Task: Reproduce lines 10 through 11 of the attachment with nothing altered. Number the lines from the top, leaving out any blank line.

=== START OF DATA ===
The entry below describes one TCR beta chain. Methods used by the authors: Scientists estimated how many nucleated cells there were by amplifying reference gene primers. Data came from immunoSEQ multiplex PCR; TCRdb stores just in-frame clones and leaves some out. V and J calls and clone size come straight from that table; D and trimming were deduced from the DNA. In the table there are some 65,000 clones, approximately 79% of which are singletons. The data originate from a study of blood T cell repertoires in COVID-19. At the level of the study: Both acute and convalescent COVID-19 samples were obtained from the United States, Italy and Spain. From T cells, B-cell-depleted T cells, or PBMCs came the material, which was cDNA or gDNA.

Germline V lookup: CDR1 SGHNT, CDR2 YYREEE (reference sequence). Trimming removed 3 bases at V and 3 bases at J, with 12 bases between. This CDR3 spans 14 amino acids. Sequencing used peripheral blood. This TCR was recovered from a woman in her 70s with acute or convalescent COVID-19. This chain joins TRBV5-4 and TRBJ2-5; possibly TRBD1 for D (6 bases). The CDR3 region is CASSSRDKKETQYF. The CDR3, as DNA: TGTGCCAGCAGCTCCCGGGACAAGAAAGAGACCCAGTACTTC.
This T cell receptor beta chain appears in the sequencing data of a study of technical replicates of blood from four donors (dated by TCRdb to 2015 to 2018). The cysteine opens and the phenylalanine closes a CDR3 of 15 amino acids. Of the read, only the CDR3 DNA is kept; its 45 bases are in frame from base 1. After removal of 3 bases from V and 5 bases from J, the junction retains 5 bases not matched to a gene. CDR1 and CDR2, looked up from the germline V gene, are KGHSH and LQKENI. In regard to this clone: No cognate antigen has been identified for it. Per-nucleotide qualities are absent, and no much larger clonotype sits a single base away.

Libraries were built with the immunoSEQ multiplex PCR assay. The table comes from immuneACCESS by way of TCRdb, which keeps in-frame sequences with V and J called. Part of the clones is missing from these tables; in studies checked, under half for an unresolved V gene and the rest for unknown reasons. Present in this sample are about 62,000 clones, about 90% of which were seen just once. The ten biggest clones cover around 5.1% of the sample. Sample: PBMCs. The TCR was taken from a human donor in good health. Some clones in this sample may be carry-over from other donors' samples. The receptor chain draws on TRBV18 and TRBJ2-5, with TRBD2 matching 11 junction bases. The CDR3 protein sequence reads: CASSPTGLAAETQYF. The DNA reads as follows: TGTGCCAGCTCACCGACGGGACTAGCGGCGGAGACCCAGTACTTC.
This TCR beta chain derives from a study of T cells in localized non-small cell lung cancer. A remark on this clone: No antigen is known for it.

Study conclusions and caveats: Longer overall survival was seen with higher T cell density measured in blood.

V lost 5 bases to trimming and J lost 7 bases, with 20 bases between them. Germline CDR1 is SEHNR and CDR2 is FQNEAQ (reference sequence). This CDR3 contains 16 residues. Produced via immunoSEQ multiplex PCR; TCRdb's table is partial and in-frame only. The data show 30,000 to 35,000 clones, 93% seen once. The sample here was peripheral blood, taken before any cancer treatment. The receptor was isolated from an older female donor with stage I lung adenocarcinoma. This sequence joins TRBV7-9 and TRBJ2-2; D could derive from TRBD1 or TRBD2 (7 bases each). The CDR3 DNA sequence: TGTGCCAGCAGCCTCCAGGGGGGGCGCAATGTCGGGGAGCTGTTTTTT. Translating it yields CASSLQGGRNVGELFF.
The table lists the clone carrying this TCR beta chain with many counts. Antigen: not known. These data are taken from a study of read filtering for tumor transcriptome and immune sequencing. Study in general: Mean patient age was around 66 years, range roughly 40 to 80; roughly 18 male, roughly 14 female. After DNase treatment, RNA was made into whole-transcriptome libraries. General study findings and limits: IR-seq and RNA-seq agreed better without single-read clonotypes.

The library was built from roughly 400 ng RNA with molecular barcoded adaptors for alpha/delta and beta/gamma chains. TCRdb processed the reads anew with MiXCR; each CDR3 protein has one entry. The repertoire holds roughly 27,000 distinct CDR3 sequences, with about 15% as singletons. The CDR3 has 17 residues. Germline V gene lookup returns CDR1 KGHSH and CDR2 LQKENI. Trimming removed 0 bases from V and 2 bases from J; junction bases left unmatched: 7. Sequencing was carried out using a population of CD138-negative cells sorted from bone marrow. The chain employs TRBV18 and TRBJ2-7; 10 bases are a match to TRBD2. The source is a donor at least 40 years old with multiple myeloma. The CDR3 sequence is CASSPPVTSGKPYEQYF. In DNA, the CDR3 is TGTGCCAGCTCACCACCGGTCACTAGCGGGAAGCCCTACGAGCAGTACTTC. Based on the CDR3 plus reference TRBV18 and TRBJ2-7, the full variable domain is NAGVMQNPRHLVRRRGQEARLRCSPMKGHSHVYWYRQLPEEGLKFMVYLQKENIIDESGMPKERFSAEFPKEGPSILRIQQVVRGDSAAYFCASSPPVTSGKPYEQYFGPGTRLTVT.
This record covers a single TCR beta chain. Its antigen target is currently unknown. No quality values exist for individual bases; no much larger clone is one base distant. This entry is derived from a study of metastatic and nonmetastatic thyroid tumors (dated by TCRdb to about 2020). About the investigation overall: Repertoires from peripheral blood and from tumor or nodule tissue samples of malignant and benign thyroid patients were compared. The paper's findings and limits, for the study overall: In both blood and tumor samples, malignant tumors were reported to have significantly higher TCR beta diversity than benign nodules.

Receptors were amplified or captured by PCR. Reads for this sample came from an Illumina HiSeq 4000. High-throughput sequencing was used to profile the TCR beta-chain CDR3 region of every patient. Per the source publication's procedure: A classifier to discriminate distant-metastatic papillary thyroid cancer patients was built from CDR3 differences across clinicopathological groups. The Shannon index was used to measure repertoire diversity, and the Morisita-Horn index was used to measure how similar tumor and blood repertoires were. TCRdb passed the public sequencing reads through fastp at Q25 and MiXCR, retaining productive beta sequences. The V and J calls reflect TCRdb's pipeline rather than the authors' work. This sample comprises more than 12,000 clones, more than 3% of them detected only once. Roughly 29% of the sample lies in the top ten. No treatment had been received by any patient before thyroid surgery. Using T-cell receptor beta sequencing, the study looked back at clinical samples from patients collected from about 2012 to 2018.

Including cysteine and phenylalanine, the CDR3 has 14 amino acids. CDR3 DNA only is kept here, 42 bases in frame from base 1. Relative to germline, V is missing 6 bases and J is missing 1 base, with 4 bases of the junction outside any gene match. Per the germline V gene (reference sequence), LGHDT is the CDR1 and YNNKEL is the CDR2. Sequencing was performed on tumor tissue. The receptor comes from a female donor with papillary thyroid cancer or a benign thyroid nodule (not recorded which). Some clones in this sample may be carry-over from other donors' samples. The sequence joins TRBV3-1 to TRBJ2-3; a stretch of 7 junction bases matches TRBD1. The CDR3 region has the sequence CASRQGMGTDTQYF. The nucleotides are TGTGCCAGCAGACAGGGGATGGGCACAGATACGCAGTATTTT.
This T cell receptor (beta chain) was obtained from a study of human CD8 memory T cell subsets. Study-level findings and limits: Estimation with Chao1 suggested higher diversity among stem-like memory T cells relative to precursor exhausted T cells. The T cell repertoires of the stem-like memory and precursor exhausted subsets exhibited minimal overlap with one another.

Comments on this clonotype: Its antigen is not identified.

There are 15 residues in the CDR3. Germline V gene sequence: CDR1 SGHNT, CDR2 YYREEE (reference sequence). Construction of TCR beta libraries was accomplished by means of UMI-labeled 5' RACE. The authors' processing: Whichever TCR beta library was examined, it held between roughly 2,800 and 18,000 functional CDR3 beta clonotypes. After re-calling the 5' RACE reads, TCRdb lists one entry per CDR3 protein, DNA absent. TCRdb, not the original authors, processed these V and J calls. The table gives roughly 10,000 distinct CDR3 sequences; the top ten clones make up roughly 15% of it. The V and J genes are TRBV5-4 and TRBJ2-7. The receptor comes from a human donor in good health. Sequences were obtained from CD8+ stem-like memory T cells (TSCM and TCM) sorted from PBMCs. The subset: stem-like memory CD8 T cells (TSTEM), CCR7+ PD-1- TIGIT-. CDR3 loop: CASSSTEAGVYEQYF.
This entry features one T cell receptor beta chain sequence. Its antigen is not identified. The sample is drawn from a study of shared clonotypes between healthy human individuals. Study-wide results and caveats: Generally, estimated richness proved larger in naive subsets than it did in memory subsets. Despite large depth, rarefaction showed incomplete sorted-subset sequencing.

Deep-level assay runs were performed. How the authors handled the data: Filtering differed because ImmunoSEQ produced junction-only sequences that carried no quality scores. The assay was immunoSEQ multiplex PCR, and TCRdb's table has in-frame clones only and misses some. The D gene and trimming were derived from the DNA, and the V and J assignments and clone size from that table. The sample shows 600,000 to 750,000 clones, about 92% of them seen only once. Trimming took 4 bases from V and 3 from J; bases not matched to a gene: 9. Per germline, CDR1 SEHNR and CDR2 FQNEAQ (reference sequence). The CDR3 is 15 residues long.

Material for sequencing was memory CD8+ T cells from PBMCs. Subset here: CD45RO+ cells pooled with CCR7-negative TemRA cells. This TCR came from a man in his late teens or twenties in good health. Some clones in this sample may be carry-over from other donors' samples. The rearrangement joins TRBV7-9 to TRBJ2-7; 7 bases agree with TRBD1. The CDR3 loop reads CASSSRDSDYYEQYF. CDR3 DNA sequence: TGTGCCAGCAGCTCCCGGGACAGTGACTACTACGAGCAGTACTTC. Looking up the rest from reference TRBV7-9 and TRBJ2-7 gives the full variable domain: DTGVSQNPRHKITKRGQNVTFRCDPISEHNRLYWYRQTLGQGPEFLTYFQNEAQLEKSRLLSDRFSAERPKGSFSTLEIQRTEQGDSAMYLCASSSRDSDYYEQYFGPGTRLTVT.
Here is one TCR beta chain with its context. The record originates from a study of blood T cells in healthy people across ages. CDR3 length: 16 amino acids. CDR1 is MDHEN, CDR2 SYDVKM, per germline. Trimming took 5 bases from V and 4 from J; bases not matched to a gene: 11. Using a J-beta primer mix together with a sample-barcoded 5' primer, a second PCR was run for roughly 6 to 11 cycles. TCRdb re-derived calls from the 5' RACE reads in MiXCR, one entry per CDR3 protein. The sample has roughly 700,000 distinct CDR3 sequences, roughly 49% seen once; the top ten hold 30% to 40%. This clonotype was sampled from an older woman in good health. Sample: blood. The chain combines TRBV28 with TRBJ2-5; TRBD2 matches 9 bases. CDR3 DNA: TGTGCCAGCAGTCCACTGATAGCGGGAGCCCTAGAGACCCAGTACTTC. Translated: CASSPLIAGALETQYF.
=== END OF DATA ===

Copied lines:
This record covers a single TCR beta chain. Its antigen target is currently unknown. No quality values exist for individual bases; no much larger clone is one base distant. This entry is derived from a study of metastatic and nonmetastatic thyroid tumors (dated by TCRdb to about 2020). About the investigation overall: Repertoires from peripheral blood and from tumor or nodule tissue samples of malignant and benign thyroid patients were compared. The paper's findings and limits, for the study overall: In both blood and tumor samples, malignant tumors were reported to have significantly higher TCR beta diversity than benign nodules.

Receptors were amplified or captured by PCR. Reads for this sample came from an Illumina HiSeq 4000. High-throughput sequencing was used to profile the TCR beta-chain CDR3 region of every patient. Per the source publication's procedure: A classifier to discriminate distant-metastatic papillary thyroid cancer patients was built from CDR3 differences across clinicopathological groups. The Shannon index was used to measure repertoire diversity, and the Morisita-Horn index was used to measure how similar tumor and blood repertoires were. TCRdb passed the public sequencing reads through fastp at Q25 and MiXCR, retaining productive beta sequences. The V and J calls reflect TCRdb's pipeline rather than the authors' work. This sample comprises more than 12,000 clones, more than 3% of them detected only once. Roughly 29% of the sample lies in the top ten. No treatment had been received by any patient before thyroid surgery. Using T-cell receptor beta sequencing, the study looked back at clinical samples from patients collected from about 2012 to 2018.